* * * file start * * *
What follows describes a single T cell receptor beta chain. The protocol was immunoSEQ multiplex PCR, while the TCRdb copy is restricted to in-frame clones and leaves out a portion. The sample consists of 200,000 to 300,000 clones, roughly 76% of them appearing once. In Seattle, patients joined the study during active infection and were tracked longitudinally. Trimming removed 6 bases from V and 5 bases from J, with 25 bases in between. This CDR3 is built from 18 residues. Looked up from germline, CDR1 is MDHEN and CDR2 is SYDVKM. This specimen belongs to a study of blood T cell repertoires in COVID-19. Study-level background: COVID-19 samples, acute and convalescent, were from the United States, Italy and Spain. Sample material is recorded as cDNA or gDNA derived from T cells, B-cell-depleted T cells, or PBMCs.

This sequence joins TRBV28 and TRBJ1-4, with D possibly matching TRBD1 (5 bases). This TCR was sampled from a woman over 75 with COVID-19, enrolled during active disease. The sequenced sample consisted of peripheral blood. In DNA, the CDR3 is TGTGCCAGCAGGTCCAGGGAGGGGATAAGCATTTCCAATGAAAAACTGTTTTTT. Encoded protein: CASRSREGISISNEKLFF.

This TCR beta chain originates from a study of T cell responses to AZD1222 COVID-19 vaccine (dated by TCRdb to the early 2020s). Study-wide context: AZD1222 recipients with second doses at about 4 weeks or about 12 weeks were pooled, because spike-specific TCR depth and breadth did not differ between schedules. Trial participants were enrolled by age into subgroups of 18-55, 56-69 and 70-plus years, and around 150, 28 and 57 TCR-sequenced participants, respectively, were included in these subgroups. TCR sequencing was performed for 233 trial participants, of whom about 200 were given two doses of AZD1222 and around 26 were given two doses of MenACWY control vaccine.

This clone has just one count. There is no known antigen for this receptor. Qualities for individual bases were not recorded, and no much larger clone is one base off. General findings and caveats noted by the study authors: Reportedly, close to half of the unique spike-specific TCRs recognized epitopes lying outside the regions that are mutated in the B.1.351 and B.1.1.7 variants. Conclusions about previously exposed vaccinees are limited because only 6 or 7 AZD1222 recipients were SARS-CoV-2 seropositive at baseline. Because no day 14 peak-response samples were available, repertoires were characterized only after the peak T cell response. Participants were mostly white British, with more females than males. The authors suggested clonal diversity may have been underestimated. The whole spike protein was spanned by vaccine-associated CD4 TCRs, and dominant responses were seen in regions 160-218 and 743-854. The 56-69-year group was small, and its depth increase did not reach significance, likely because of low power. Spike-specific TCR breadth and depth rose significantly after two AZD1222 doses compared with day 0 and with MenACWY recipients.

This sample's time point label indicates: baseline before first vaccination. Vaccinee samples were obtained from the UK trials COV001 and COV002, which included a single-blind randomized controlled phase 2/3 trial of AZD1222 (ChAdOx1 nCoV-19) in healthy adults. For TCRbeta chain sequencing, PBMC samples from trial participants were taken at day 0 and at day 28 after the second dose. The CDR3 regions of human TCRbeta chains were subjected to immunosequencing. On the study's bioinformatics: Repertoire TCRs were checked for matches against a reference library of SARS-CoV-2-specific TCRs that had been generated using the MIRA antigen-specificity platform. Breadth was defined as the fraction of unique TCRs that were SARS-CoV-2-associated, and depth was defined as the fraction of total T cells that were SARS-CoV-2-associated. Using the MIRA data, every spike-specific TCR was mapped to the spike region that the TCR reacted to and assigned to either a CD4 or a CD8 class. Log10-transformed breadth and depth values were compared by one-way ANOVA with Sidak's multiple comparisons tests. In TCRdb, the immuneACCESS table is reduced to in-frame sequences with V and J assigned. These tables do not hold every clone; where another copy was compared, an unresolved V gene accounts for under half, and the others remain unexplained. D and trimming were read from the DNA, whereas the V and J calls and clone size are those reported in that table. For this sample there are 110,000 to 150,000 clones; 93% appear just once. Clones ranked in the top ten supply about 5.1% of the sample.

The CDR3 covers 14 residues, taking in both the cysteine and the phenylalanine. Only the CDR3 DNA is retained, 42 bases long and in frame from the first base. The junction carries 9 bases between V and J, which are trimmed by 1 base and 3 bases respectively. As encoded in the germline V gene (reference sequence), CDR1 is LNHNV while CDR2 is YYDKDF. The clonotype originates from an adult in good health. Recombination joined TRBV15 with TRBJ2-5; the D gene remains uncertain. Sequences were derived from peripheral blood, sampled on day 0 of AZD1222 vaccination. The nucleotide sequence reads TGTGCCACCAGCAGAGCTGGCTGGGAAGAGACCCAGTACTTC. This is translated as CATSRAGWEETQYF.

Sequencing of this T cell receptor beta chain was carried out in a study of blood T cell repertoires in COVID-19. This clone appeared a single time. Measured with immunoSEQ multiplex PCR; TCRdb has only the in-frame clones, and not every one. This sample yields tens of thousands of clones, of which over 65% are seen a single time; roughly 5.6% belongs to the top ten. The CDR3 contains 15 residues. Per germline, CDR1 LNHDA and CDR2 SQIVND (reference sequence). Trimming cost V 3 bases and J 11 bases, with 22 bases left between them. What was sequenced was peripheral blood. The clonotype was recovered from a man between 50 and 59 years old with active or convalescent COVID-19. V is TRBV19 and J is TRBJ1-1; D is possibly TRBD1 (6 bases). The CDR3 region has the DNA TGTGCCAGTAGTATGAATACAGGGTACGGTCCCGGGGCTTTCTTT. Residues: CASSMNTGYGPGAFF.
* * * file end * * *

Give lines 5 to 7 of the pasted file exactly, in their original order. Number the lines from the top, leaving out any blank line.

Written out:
This sample's time point label indicates: baseline before first vaccination. Vaccinee samples were obtained from the UK trials COV001 and COV002, which included a single-blind randomized controlled phase 2/3 trial of AZD1222 (ChAdOx1 nCoV-19) in healthy adults. For TCRbeta chain sequencing, PBMC samples from trial participants were taken at day 0 and at day 28 after the second dose. The CDR3 regions of human TCRbeta chains were subjected to immunosequencing. On the study's bioinformatics: Repertoire TCRs were checked for matches against a reference library of SARS-CoV-2-specific TCRs that had been generated using the MIRA antigen-specificity platform. Breadth was defined as the fraction of unique TCRs that were SARS-CoV-2-associated, and depth was defined as the fraction of total T cells that were SARS-CoV-2-associated. Using the MIRA data, every spike-specific TCR was mapped to the spike region that the TCR reacted to and assigned to either a CD4 or a CD8 class. Log10-transformed breadth and depth values were compared by one-way ANOVA with Sidak's multiple comparisons tests. In TCRdb, the immuneACCESS table is reduced to in-frame sequences with V and J assigned. These tables do not hold every clone; where another copy was compared, an unresolved V gene accounts for under half, and the others remain unexplained. D and trimming were read from the DNA, whereas the V and J calls and clone size are those reported in that table. For this sample there are 110,000 to 150,000 clones; 93% appear just once. Clones ranked in the top ten supply about 5.1% of the sample.

The CDR3 covers 14 residues, taking in both the cysteine and the phenylalanine. Only the CDR3 DNA is retained, 42 bases long and in frame from the first base. The junction carries 9 bases between V and J, which are trimmed by 1 base and 3 bases respectively. As encoded in the germline V gene (reference sequence), CDR1 is LNHNV while CDR2 is YYDKDF. The clonotype originates from an adult in good health. Recombination joined TRBV15 with TRBJ2-5; the D gene remains uncertain. Sequences were derived from peripheral blood, sampled on day 0 of AZD1222 vaccination. The nucleotide sequence reads TGTGCCACCAGCAGAGCTGGCTGGGAAGAGACCCAGTACTTC. This is translated as CATSRAGWEETQYF.

Sequencing of this T cell receptor beta chain was carried out in a study of blood T cell repertoires in COVID-19. This clone appeared a single time. Measured with immunoSEQ multiplex PCR; TCRdb has only the in-frame clones, and not every one. This sample yields tens of thousands of clones, of which over 65% are seen a single time; roughly 5.6% belongs to the top ten. The CDR3 contains 15 residues. Per germline, CDR1 LNHDA and CDR2 SQIVND (reference sequence). Trimming cost V 3 bases and J 11 bases, with 22 bases left between them. What was sequenced was peripheral blood. The clonotype was recovered from a man between 50 and 59 years old with active or convalescent COVID-19. V is TRBV19 and J is TRBJ1-1; D is possibly TRBD1 (6 bases). The CDR3 region has the DNA TGTGCCAGTAGTATGAATACAGGGTACGGTCCCGGGGCTTTCTTT. Residues: CASSMNTGYGPGAFF.